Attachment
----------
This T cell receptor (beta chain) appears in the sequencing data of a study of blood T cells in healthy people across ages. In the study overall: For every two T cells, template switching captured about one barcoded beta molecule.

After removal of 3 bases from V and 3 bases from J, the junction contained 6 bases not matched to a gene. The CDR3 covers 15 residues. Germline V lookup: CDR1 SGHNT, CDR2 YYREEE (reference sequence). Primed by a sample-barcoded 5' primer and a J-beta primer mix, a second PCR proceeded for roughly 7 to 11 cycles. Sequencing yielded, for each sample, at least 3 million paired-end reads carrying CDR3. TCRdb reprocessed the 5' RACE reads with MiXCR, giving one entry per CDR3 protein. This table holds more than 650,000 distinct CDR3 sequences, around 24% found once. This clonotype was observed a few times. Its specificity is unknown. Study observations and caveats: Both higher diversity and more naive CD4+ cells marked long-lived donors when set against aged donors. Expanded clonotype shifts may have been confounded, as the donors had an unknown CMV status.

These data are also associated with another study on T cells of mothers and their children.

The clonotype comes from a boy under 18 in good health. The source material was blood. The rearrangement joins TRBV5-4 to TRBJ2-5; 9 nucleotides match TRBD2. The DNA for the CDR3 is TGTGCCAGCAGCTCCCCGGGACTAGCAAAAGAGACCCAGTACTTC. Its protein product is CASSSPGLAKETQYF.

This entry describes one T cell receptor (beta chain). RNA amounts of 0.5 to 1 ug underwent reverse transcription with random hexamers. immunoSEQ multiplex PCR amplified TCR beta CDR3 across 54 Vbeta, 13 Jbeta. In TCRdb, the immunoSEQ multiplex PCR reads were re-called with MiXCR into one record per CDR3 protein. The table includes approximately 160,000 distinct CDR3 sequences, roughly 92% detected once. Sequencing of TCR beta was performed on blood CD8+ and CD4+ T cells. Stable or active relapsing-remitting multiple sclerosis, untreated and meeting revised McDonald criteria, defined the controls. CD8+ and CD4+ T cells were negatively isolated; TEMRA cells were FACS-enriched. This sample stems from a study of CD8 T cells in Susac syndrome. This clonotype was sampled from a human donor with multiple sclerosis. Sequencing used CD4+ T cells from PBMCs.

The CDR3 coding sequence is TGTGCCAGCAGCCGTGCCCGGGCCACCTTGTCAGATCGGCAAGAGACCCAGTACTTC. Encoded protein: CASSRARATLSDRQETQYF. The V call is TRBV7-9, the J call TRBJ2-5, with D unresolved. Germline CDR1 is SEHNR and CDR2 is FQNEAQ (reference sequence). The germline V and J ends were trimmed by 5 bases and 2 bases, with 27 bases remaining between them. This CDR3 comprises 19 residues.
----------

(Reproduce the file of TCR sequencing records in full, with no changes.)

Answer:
This T cell receptor (beta chain) appears in the sequencing data of a study of blood T cells in healthy people across ages. In the study overall: For every two T cells, template switching captured about one barcoded beta molecule.

After removal of 3 bases from V and 3 bases from J, the junction contained 6 bases not matched to a gene. The CDR3 covers 15 residues. Germline V lookup: CDR1 SGHNT, CDR2 YYREEE (reference sequence). Primed by a sample-barcoded 5' primer and a J-beta primer mix, a second PCR proceeded for roughly 7 to 11 cycles. Sequencing yielded, for each sample, at least 3 million paired-end reads carrying CDR3. TCRdb reprocessed the 5' RACE reads with MiXCR, giving one entry per CDR3 protein. This table holds more than 650,000 distinct CDR3 sequences, around 24% found once. This clonotype was observed a few times. Its specificity is unknown. Study observations and caveats: Both higher diversity and more naive CD4+ cells marked long-lived donors when set against aged donors. Expanded clonotype shifts may have been confounded, as the donors had an unknown CMV status.

These data are also associated with another study on T cells of mothers and their children.

The clonotype comes from a boy under 18 in good health. The source material was blood. The rearrangement joins TRBV5-4 to TRBJ2-5; 9 nucleotides match TRBD2. The DNA for the CDR3 is TGTGCCAGCAGCTCCCCGGGACTAGCAAAAGAGACCCAGTACTTC. Its protein product is CASSSPGLAKETQYF.

This entry describes one T cell receptor (beta chain). RNA amounts of 0.5 to 1 ug underwent reverse transcription with random hexamers. immunoSEQ multiplex PCR amplified TCR beta CDR3 across 54 Vbeta, 13 Jbeta. In TCRdb, the immunoSEQ multiplex PCR reads were re-called with MiXCR into one record per CDR3 protein. The table includes approximately 160,000 distinct CDR3 sequences, roughly 92% detected once. Sequencing of TCR beta was performed on blood CD8+ and CD4+ T cells. Stable or active relapsing-remitting multiple sclerosis, untreated and meeting revised McDonald criteria, defined the controls. CD8+ and CD4+ T cells were negatively isolated; TEMRA cells were FACS-enriched. This sample stems from a study of CD8 T cells in Susac syndrome. This clonotype was sampled from a human donor with multiple sclerosis. Sequencing used CD4+ T cells from PBMCs.

The CDR3 coding sequence is TGTGCCAGCAGCCGTGCCCGGGCCACCTTGTCAGATCGGCAAGAGACCCAGTACTTC. Encoded protein: CASSRARATLSDRQETQYF. The V call is TRBV7-9, the J call TRBJ2-5, with D unresolved. Germline CDR1 is SEHNR and CDR2 is FQNEAQ (reference sequence). The germline V and J ends were trimmed by 5 bases and 2 bases, with 27 bases remaining between them. This CDR3 comprises 19 residues.